Nature 03/2011; 471(7337):209-11. DOI:10.1038/nature09777
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    ABSTRACT: MgSiO3 dominant perovskite is believed to be the most abundant constituent mineral in the Earth’s lower mantle. Generally minerals form solid solutions and their nature should affect on physical properties of minerals. In this paper, we will introduce our recent studies about incorporation mechanism of FeAlO3 component into MgSiO3 perovskite and its crystal chemistry.
    01/2011; 53(1):8-12. DOI:10.5940/jcrsj.53.8
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    ABSTRACT: ChemInform is a weekly Abstracting Service, delivering concise information at a glance that was extracted from about 100 leading journals. To access a ChemInform Abstract of an article which was published elsewhere, please select a “Full Text” option. The original article is trackable via the “References” option.
    ChemInform 03/2010; 31(13). DOI:10.1002/chin.200013007
  • The Review of High Pressure Science and Technology 01/2010; 20(3):269-276. DOI:10.4131/jshpreview.20.269
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    ABSTRACT: High pressure and high temperature experiments on CaSiO3, FeSiO3, MnSiO3 and CoSiO3 using a laser-heated diamond anvil cell combined with synchrotron X-ray diffraction were conducted to explore the perovskite structure of these compounds and the transition to the post-perovskite structure. The experimental results revealed that MnSiO3 has a perovskite structure from relatively low pressure (ca. 20 GPa) similarly to CaSiO3, while the stable forms of FeSiO3 and CoSiO3 are mixtures of mono-oxide (NaCl structure) + high pressure polymorph of SiO2 even at very high pressure and temperature (149 GPa and 1800 K for FeSiO3 and 79 GPa and 2000 K for CoSiO3). This strongly suggests that the crystal field stabilization energy (CFSE) of Fe2+ with six 3d electrons and Co2+ with seven 3d electrons at the octahedral site of mono-oxides favors a mixture of mono-oxide + SiO2 over perovskite where Fe2+ and Co2+ would occupy the distorted dodecahedral sites having a smaller CFSE (Mn2+ has five 3d electrons and has no CFSE). The structural characteristics that the orthorhombic distortion of MnSiO3 perovskite decreases with pressure and the tolerance factor of CaSiO3 perovskite (0.99) is far from the orthorhombic range suggest that both MnSiO3 and CaSiO3 perovskites will not transform to the CaIrO3-type post-perovskite structure even at the Earth's core–mantle boundary conditions, although CaSiO3 perovskite has a potentiality to transform to the CaIrO3-type post-perovskite structure at still higher pressure as long as another type of transformation does not occur.
    Physics of The Earth and Planetary Interiors 12/2009; 177(s 3–4):147–151. DOI:10.1016/j.pepi.2009.08.009
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    ABSTRACT: The compression behaviors of delta-AlOOH and delta-AlOOD were investigated under quasi-hydrostatic conditions at pressures Lip to 63.5 and 34.9 GPa, respectively, using results from synchrotron X-ray diffraction experiments conducted at ambient temperature. Because of the geometric isotope effect, at ambient pressure, the a and b axes of delta-AlOOD, which define the plane in which the hydrogen bond lies, are longer than those of delta-AOOH. Under increasing pressure, the a and b axes of delta-AlOOH stiffen at 10 GPa, although the c axis shows no marked change. Identical behavior was found in delta-AlOOD, but the change in compressibility was observed at a slightly higher pressure of 12 GPa. Axial ratios a/c and b/c first decrease rapidly with increasing pressure, then begin to increase at pressures >10 GPa in delta-AlOOH and >12 GPa in delta-AlOOD. At these pressures, the pressure dependence of a/b also changes from increasing to decreasing. The unit-cell volumes of delta-AlOOH and delta-AlOOD become slightly less compressible at high pressures. Assuming K(0)(') = 4, the calculated bulk moduli of delta-AlOOH below and above 10 GPa are 152(2) and 219(3) GPa, respectively. Those of delta-AlOOD below and above 12 GPa are 151(1) and 207(2) GPa, respectively.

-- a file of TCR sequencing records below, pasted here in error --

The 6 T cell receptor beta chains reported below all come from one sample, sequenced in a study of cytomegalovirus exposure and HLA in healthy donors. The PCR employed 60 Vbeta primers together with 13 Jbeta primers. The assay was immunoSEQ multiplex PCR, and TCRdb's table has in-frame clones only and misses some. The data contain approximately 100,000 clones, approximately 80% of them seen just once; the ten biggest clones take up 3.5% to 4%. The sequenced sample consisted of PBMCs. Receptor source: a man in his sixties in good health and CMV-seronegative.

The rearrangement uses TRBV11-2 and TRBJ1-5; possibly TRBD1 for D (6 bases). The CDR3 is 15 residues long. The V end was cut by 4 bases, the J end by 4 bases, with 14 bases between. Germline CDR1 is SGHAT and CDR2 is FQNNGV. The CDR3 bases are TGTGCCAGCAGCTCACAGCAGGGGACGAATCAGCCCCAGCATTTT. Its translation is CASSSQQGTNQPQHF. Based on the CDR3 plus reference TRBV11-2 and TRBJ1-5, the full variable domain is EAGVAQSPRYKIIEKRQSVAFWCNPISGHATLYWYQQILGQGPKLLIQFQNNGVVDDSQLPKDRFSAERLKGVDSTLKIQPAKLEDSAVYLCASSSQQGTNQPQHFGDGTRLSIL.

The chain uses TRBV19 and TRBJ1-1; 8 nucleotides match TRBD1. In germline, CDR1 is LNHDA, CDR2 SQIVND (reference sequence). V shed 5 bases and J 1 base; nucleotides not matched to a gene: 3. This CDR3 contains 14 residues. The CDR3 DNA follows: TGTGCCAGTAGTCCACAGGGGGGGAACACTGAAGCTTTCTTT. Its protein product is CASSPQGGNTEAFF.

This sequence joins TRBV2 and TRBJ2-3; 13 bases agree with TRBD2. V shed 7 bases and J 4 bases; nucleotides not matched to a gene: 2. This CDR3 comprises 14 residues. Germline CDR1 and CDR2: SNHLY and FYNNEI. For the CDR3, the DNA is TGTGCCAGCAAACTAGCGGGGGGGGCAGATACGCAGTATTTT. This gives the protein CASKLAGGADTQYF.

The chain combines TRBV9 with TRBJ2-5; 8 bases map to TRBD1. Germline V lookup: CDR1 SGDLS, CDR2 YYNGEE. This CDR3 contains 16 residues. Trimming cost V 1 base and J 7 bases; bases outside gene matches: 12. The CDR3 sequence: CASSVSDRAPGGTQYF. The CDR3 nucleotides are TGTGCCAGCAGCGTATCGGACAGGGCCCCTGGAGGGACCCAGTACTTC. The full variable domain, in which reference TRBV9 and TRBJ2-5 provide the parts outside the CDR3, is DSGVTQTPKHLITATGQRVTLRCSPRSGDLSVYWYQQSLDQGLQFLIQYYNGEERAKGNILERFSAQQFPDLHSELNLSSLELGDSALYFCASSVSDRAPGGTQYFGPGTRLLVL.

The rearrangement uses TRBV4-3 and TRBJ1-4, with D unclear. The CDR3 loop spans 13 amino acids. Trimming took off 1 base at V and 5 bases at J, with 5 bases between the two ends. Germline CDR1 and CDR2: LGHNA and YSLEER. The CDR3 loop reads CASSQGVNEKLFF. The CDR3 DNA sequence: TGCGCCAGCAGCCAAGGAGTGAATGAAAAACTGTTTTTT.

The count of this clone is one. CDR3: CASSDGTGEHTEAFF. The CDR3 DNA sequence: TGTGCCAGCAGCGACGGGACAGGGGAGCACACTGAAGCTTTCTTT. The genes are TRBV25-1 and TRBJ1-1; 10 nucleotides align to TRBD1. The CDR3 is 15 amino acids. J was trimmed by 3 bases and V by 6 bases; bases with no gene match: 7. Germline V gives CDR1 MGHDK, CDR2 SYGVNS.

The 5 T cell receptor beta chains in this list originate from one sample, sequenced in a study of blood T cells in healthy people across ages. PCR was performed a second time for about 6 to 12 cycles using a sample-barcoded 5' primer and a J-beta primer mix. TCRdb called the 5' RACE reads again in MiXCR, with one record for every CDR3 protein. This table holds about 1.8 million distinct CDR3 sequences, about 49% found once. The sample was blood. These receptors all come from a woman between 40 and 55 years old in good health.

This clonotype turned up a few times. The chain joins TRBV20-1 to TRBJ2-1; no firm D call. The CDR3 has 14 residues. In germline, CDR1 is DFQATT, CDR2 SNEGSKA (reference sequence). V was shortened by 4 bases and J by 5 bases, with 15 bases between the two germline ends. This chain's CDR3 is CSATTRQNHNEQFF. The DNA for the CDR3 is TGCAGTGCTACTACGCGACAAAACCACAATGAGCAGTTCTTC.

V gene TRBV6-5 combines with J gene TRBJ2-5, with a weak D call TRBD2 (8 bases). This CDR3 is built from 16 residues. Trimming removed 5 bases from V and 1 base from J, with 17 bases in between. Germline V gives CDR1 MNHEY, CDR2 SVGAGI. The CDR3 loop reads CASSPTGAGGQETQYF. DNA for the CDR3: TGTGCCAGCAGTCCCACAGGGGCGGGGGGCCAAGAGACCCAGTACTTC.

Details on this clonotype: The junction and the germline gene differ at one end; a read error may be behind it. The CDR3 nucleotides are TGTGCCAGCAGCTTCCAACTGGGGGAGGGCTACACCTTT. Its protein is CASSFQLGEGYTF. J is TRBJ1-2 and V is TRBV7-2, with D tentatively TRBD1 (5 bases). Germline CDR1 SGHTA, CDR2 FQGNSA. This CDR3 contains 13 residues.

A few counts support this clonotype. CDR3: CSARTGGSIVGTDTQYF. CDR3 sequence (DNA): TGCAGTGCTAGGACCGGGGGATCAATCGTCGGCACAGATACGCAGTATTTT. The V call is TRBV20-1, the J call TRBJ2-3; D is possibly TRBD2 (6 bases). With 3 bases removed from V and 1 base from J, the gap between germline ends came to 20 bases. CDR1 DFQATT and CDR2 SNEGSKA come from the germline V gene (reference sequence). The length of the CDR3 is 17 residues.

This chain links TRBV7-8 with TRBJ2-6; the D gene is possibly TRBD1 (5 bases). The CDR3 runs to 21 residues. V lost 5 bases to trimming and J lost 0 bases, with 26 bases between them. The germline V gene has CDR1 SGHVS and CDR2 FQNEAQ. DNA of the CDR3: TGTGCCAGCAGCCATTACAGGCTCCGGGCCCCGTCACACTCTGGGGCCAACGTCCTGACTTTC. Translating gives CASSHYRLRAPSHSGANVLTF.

American Mineralogist 08/2009; 94(8-9):1255-1261. DOI:10.2138/am.2009.3109
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    ABSTRACT: It is expected that high-pressure material science and the investigation of the Earth's interior will progress greatly using the high-flux pulse neutrons of J-PARC. In this article, we introduce our plans for in situ neutron powder diffraction experiments under high pressure at J-PARC. The use of three different types of high-pressure devices is planned; a Paris–Edinburgh cell, a new opposed-anvil cell with a nano-polycrystalline diamond, and a cubic anvil high-pressure apparatus. These devices will be brought to the neutron powder diffraction beamlines to conduct a “day-one” high-pressure experiment. For the next stage of research, we propose construction of a dedicated beamline for high-pressure material science. Its conceptual designs are also introduced here.
    Nuclear Instruments and Methods in Physics Research Section A Accelerators Spectrometers Detectors and Associated Equipment 02/2009; 600(1):50-52. DOI:10.1016/j.nima.2008.11.065
  • The Review of High Pressure Science and Technology 01/2009; 19(1):15-23. DOI:10.4131/jshpreview.19.15